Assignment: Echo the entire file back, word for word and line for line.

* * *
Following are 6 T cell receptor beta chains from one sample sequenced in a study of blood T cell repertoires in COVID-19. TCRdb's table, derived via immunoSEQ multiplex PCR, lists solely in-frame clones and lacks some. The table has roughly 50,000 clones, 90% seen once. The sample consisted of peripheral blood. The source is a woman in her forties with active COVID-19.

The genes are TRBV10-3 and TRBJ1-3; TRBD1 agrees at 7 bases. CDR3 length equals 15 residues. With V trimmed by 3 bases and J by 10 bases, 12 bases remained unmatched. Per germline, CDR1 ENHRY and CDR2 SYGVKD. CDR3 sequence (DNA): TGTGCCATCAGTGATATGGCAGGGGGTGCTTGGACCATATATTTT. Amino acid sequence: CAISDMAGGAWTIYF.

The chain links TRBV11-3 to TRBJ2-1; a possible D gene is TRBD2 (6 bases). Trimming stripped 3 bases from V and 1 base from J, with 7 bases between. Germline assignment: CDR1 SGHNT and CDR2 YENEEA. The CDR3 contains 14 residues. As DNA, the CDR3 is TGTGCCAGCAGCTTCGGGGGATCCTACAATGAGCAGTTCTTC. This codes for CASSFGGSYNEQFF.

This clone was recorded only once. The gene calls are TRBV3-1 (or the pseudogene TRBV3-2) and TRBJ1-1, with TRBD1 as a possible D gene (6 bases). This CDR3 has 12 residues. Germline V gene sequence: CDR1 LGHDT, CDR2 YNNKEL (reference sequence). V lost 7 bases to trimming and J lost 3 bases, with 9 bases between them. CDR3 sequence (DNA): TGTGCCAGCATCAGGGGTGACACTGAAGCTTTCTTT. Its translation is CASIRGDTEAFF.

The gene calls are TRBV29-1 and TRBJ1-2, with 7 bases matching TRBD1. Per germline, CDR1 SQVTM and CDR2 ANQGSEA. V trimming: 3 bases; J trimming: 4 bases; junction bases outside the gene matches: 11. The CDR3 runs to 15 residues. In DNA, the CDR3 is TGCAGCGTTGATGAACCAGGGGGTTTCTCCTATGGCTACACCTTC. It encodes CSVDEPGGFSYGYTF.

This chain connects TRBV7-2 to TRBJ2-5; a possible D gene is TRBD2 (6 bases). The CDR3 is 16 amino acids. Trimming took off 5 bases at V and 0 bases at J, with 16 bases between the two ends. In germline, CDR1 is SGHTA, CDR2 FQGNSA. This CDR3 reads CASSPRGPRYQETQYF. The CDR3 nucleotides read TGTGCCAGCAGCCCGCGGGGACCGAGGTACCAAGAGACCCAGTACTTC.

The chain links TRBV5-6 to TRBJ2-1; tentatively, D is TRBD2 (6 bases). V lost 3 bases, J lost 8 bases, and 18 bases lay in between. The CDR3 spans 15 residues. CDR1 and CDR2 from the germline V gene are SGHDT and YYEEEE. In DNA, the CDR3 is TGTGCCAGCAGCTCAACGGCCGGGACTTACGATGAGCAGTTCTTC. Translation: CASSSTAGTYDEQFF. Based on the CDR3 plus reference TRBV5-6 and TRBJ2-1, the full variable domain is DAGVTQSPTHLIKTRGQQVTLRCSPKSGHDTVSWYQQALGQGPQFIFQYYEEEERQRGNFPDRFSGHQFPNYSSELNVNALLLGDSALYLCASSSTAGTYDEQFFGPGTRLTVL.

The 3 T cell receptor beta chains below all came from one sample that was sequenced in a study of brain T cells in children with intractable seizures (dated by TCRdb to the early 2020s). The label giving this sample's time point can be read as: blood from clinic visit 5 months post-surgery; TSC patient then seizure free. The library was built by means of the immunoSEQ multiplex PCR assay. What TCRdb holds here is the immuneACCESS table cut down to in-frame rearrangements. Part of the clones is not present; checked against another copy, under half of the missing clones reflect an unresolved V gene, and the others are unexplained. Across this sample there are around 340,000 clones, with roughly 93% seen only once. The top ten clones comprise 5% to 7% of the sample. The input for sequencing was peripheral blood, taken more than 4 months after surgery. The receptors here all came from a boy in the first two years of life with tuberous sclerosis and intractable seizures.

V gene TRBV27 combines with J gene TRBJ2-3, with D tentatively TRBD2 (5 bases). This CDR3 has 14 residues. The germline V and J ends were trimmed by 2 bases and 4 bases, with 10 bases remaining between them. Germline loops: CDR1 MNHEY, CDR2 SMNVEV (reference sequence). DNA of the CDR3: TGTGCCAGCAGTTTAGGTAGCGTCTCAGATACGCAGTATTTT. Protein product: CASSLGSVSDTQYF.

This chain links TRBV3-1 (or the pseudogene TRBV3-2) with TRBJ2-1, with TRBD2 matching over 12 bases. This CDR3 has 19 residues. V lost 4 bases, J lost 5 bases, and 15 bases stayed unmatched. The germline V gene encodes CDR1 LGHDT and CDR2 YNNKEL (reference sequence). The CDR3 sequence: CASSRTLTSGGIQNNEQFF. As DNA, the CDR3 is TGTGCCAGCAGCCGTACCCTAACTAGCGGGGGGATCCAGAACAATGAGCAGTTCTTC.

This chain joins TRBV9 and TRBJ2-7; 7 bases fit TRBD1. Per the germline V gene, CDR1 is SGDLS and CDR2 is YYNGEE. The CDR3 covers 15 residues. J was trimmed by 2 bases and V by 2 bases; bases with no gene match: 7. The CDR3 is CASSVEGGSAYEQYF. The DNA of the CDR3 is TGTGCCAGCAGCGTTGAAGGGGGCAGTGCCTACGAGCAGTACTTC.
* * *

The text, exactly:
Following are 6 T cell receptor beta chains from one sample sequenced in a study of blood T cell repertoires in COVID-19. TCRdb's table, derived via immunoSEQ multiplex PCR, lists solely in-frame clones and lacks some. The table has roughly 50,000 clones, 90% seen once. The sample consisted of peripheral blood. The source is a woman in her forties with active COVID-19.

The genes are TRBV10-3 and TRBJ1-3; TRBD1 agrees at 7 bases. CDR3 length equals 15 residues. With V trimmed by 3 bases and J by 10 bases, 12 bases remained unmatched. Per germline, CDR1 ENHRY and CDR2 SYGVKD. CDR3 sequence (DNA): TGTGCCATCAGTGATATGGCAGGGGGTGCTTGGACCATATATTTT. Amino acid sequence: CAISDMAGGAWTIYF.

The chain links TRBV11-3 to TRBJ2-1; a possible D gene is TRBD2 (6 bases). Trimming stripped 3 bases from V and 1 base from J, with 7 bases between. Germline assignment: CDR1 SGHNT and CDR2 YENEEA. The CDR3 contains 14 residues. As DNA, the CDR3 is TGTGCCAGCAGCTTCGGGGGATCCTACAATGAGCAGTTCTTC. This codes for CASSFGGSYNEQFF.

This clone was recorded only once. The gene calls are TRBV3-1 (or the pseudogene TRBV3-2) and TRBJ1-1, with TRBD1 as a possible D gene (6 bases). This CDR3 has 12 residues. Germline V gene sequence: CDR1 LGHDT, CDR2 YNNKEL (reference sequence). V lost 7 bases to trimming and J lost 3 bases, with 9 bases between them. CDR3 sequence (DNA): TGTGCCAGCATCAGGGGTGACACTGAAGCTTTCTTT. Its translation is CASIRGDTEAFF.

The gene calls are TRBV29-1 and TRBJ1-2, with 7 bases matching TRBD1. Per germline, CDR1 SQVTM and CDR2 ANQGSEA. V trimming: 3 bases; J trimming: 4 bases; junction bases outside the gene matches: 11. The CDR3 runs to 15 residues. In DNA, the CDR3 is TGCAGCGTTGATGAACCAGGGGGTTTCTCCTATGGCTACACCTTC. It encodes CSVDEPGGFSYGYTF.

This chain connects TRBV7-2 to TRBJ2-5; a possible D gene is TRBD2 (6 bases). The CDR3 is 16 amino acids. Trimming took off 5 bases at V and 0 bases at J, with 16 bases between the two ends. In germline, CDR1 is SGHTA, CDR2 FQGNSA. This CDR3 reads CASSPRGPRYQETQYF. The CDR3 nucleotides read TGTGCCAGCAGCCCGCGGGGACCGAGGTACCAAGAGACCCAGTACTTC.

The chain links TRBV5-6 to TRBJ2-1; tentatively, D is TRBD2 (6 bases). V lost 3 bases, J lost 8 bases, and 18 bases lay in between. The CDR3 spans 15 residues. CDR1 and CDR2 from the germline V gene are SGHDT and YYEEEE. In DNA, the CDR3 is TGTGCCAGCAGCTCAACGGCCGGGACTTACGATGAGCAGTTCTTC. Translation: CASSSTAGTYDEQFF. Based on the CDR3 plus reference TRBV5-6 and TRBJ2-1, the full variable domain is DAGVTQSPTHLIKTRGQQVTLRCSPKSGHDTVSWYQQALGQGPQFIFQYYEEEERQRGNFPDRFSGHQFPNYSSELNVNALLLGDSALYLCASSSTAGTYDEQFFGPGTRLTVL.

The 3 T cell receptor beta chains below all came from one sample that was sequenced in a study of brain T cells in children with intractable seizures (dated by TCRdb to the early 2020s). The label giving this sample's time point can be read as: blood from clinic visit 5 months post-surgery; TSC patient then seizure free. The library was built by means of the immunoSEQ multiplex PCR assay. What TCRdb holds here is the immuneACCESS table cut down to in-frame rearrangements. Part of the clones is not present; checked against another copy, under half of the missing clones reflect an unresolved V gene, and the others are unexplained. Across this sample there are around 340,000 clones, with roughly 93% seen only once. The top ten clones comprise 5% to 7% of the sample. The input for sequencing was peripheral blood, taken more than 4 months after surgery. The receptors here all came from a boy in the first two years of life with tuberous sclerosis and intractable seizures.

V gene TRBV27 combines with J gene TRBJ2-3, with D tentatively TRBD2 (5 bases). This CDR3 has 14 residues. The germline V and J ends were trimmed by 2 bases and 4 bases, with 10 bases remaining between them. Germline loops: CDR1 MNHEY, CDR2 SMNVEV (reference sequence). DNA of the CDR3: TGTGCCAGCAGTTTAGGTAGCGTCTCAGATACGCAGTATTTT. Protein product: CASSLGSVSDTQYF.

This chain links TRBV3-1 (or the pseudogene TRBV3-2) with TRBJ2-1, with TRBD2 matching over 12 bases. This CDR3 has 19 residues. V lost 4 bases, J lost 5 bases, and 15 bases stayed unmatched. The germline V gene encodes CDR1 LGHDT and CDR2 YNNKEL (reference sequence). The CDR3 sequence: CASSRTLTSGGIQNNEQFF. As DNA, the CDR3 is TGTGCCAGCAGCCGTACCCTAACTAGCGGGGGGATCCAGAACAATGAGCAGTTCTTC.

This chain joins TRBV9 and TRBJ2-7; 7 bases fit TRBD1. Per the germline V gene, CDR1 is SGDLS and CDR2 is YYNGEE. The CDR3 covers 15 residues. J was trimmed by 2 bases and V by 2 bases; bases with no gene match: 7. The CDR3 is CASSVEGGSAYEQYF. The DNA of the CDR3 is TGTGCCAGCAGCGTTGAAGGGGGCAGTGCCTACGAGCAGTACTTC.